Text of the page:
Afghanistan,  Culture,  Nationalism

A New Form of Warfare

We should have seen this coming; the war in Afghanistan has moved from the battlefield to the Internet.

RepublicWorld, an Indian news agency, says the Taliban has cut Internet service in Panjshir in an effort to stop the National Resistance from gaining support. It reports the Resistance has been tweeting pictures and videos on the Roshan and Etisalat networks.

“Amidst the ongoing war of nerves with the Taliban, the NRF has shared several videos that feature Afghan youth training hard to battle the insurgents. In addition to updating the count of Talib casualties, it also from time to time, shares pictures and videos of global protests held in honour of the Afghan resistance force.”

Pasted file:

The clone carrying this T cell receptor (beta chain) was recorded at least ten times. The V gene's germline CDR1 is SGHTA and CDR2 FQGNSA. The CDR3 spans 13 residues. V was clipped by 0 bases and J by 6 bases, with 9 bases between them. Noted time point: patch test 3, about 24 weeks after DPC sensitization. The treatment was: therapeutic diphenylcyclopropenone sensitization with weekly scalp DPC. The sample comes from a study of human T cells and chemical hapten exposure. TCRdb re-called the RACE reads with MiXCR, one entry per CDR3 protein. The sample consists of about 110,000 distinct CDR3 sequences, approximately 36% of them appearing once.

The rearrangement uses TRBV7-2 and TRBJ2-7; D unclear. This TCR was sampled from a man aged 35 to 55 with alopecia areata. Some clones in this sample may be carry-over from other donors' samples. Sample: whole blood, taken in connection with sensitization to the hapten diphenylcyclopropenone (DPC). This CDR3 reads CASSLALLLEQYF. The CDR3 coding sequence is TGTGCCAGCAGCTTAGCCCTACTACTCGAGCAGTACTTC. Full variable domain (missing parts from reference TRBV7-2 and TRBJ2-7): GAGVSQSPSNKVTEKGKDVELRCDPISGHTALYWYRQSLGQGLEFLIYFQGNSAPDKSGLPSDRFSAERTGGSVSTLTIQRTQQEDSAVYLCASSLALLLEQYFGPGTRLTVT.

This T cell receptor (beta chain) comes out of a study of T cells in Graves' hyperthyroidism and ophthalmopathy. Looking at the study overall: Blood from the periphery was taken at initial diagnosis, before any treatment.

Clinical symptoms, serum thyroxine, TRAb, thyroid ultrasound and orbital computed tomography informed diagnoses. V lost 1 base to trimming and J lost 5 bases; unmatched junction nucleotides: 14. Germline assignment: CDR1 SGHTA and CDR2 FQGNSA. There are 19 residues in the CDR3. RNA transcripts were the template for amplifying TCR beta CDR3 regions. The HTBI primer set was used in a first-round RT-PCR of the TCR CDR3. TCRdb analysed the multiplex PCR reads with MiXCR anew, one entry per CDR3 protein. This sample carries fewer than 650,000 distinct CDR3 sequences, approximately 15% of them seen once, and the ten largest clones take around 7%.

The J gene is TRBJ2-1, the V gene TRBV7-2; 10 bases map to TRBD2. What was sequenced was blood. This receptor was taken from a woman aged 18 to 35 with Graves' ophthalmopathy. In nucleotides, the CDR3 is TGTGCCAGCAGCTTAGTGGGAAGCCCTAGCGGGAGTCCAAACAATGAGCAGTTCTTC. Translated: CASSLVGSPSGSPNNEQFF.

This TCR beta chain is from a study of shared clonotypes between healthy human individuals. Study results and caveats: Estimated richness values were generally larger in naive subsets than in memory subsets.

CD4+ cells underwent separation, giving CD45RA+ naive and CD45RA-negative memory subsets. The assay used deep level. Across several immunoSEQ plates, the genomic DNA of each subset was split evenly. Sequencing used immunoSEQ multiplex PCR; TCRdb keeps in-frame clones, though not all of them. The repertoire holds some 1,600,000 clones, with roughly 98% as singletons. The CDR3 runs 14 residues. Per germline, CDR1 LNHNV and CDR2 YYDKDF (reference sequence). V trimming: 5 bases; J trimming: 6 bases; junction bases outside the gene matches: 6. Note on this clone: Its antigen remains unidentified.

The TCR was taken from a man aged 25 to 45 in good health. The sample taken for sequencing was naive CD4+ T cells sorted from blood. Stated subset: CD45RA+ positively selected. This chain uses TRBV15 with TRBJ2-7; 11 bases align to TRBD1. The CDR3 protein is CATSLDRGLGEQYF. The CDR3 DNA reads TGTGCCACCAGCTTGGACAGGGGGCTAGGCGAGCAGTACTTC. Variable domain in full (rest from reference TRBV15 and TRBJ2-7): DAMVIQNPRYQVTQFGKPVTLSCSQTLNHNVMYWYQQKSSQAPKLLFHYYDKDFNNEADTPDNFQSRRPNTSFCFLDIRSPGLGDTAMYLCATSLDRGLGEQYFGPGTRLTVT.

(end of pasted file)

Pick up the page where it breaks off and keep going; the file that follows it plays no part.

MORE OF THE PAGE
Meanwhile, in the latest development, the Taliban have banned music and female voices on television and radio channels in the province of Kandahar, and they’ve also banned co-education in schools.

From 1996 to 2001, the Taliban ruled Afghanistan with an iron fist, setting up ultra-austere rules for residents. The restrictions were particularly stringent for women, who were not allowed to step outside without male relatives, to get educated or even to uncover their faces.

From the other side of the country, TajikistanNews.net reports there are growing conflicts fracturing the Taliban leadership. From the perspective of the National Resistance, this is all to the good, because a divided opponent is a vulnerable opponent.

Many questions remain. Has the National Resistance set up a back-up plan for Internet access? Has the NRF organized a supply line from Tajikistan? Is the NRF considering an attack on the Baghram airbase just outside the area it controls? And finally, what fighting is going on at the entrance to Panjshir?

The fog of war is descending.

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